11 1. Environmental – Holes in Lease? Tenant to obtain environmental liability INSURANCE Where Premises contains ASBESTOS (e.g., drywall joint compound), Lease should include Tenant acknowledgement of receipt of report disclosing suspected locations and covenant that if any removal, containment or skimming is required within the Premises to commence and/or complete any Tenant’s Work, same shall be performed as part of Tenant’s Work in compliance with laws (including all occupational health and safety laws) and Landlord shall have a right to inspect and supervise.

12 1. Environmental – Holes in Lease? For Tenant’s protection, the Lease should deal with: Landlord representations and warranties Release of Tenant for pre-existing contamination Landlord covenants to clean up pre-existing contamination and subsequent contamination not caused by Tenant….and Landlord indemnity

13 1. Environmental – Holes in Lease? ***3 RD Party Contamination: Landlord covenant to remediate and/or Landlord indemnity Landlord to NOTIFY Tenant regarding discovery, spill, leak, etc. and government action

14 2. Planning Act (Ontario) Under Ontario’s Planning Act, Section 50(3) prevents one from entering into an agreement granting the right in land, directly or by entitlement to renewal, for a period of 21 years or more unless it falls into one of the statutory exceptions (s. 50(3) (a) to (g)).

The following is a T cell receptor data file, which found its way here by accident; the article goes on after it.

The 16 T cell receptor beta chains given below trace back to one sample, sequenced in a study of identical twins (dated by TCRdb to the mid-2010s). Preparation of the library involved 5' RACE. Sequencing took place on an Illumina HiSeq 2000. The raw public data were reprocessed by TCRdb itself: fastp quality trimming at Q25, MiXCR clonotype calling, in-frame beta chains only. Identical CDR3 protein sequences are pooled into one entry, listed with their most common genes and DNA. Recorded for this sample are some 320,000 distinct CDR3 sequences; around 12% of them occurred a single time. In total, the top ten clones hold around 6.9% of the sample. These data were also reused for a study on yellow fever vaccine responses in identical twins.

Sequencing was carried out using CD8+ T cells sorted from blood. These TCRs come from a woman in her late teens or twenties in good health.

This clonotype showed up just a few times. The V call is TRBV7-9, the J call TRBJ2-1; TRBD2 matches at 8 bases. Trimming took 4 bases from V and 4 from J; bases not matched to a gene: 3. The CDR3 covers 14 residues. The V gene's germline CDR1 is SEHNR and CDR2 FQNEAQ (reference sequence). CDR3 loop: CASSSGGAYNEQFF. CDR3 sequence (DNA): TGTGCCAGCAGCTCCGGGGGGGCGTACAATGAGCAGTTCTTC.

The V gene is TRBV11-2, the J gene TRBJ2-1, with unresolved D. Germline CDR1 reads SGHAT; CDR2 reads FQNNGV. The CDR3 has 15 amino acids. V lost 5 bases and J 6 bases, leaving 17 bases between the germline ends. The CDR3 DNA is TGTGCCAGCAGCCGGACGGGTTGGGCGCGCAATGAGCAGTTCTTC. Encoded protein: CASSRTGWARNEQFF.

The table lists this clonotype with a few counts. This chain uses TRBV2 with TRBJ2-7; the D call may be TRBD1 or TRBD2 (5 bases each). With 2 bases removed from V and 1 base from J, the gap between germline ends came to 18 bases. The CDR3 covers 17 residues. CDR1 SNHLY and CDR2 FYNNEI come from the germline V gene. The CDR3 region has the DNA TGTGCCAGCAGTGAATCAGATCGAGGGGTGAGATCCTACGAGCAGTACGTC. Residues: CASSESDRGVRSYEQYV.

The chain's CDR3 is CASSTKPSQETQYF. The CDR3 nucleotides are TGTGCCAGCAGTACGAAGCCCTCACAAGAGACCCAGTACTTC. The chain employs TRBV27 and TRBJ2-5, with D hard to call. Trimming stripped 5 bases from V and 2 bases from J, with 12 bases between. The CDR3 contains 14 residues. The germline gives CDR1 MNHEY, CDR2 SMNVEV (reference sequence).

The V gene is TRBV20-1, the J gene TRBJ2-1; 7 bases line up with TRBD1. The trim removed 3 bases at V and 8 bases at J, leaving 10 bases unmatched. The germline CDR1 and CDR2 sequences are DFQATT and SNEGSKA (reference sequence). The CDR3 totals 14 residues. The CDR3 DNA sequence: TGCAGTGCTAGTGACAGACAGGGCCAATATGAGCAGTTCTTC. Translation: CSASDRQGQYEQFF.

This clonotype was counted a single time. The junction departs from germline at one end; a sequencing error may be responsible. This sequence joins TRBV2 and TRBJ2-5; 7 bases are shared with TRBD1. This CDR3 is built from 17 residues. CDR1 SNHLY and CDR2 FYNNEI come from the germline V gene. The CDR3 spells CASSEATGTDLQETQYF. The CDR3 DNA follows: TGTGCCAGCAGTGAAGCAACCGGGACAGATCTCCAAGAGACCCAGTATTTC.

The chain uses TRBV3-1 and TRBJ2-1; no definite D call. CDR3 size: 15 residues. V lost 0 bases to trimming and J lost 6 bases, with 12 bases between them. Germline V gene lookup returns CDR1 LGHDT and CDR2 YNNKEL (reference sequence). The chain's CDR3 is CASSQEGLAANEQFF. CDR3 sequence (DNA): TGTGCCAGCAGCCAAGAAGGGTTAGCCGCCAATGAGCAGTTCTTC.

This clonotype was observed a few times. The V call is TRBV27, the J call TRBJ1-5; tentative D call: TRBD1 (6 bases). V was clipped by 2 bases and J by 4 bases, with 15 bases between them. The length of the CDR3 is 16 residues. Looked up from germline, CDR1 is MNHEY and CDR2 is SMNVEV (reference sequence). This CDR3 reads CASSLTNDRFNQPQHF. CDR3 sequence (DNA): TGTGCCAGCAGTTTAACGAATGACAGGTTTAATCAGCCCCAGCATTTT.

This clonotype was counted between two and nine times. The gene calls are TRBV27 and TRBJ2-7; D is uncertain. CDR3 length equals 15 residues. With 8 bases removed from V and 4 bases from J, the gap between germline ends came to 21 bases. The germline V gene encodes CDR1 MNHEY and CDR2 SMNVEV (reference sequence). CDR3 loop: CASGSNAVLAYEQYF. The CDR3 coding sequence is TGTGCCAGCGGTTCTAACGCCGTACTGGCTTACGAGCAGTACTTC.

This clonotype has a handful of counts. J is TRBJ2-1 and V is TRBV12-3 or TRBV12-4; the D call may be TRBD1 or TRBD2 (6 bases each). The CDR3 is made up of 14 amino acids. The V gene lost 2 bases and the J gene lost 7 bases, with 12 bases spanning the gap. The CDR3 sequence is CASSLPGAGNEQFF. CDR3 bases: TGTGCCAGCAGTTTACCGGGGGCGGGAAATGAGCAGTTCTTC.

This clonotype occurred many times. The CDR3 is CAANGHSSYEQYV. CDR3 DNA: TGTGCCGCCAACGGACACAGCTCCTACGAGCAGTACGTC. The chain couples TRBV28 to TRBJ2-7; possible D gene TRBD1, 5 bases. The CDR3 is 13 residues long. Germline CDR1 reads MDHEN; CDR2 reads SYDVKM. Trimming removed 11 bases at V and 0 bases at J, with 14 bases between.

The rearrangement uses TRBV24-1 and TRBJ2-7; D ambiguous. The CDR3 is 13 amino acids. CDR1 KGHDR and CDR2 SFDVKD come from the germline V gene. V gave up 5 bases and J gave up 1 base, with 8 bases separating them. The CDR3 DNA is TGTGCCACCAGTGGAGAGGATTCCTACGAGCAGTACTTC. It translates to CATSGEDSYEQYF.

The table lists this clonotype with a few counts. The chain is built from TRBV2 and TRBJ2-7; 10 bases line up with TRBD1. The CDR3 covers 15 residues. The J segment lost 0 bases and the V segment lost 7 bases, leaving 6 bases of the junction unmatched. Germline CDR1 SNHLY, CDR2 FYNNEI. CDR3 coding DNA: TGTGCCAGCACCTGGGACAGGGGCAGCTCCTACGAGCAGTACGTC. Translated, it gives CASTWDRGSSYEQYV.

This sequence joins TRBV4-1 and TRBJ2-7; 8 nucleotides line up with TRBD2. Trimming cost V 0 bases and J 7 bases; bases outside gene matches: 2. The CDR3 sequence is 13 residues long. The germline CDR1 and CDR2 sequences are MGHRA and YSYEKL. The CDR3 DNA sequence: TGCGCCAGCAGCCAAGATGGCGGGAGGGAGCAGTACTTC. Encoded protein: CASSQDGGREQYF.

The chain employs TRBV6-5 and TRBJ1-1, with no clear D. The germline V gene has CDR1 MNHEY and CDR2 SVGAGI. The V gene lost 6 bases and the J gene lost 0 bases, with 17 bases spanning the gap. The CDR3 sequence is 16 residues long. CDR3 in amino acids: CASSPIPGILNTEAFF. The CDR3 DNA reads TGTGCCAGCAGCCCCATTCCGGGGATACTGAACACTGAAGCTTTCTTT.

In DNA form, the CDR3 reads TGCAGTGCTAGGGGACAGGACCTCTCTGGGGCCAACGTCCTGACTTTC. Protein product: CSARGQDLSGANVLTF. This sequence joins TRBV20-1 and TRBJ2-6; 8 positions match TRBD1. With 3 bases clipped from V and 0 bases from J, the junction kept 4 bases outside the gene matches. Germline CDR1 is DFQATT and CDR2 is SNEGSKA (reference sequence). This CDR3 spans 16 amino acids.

15 2. Planning Act Statutory exceptions to Section 50(3): 50(3)(a): where leased land is described in accordance and is within a registered plan of subdivision 50(3)(b): where the Landlord does not own any land which abuts the leased land

16 2. Planning Act 50(3)(c): where Her Majesty in Right of Canada, Her Majesty in Right of Ontario or any municipality is either landlord or tenant 50(3)(f): a transaction that has received Consent

17 2. Planning Act Another important exception  Section 50(9) – Part of building or structure: “Nothing in [Section 50(3)] prohibits the entering into of an agreement that has the effect of granting the use of or right in a part of a building or structure for any period of years.”

18 2. Planning Act Beware of Non-Compliance with the Planning Act!.... An agreement in contravention of s. 50(3) does NOT create or convey interest in land unless the Lease clearly states that if the Planning Act consent is required then the term is deemed to be 21 years less a day until Planning Act consent is obtained.

19 3. Occupational Health and Safety Act (Ontario) Joint Occupancy: sample clause: “If the Landlord’s Work is not complete on the Scheduled Delivery Date then the Landlord may have access to the Premises to perform the Landlord’s Work. The Tenant acknowledges that if the contractors of the Tenant and the Landlord…

20 3. Occupational Health and Safety Act … are working in the Premises concurrently, such contractors must adhere to the OHS Act and the rules of joint occupancy associated with maintaining time and space separation between them.”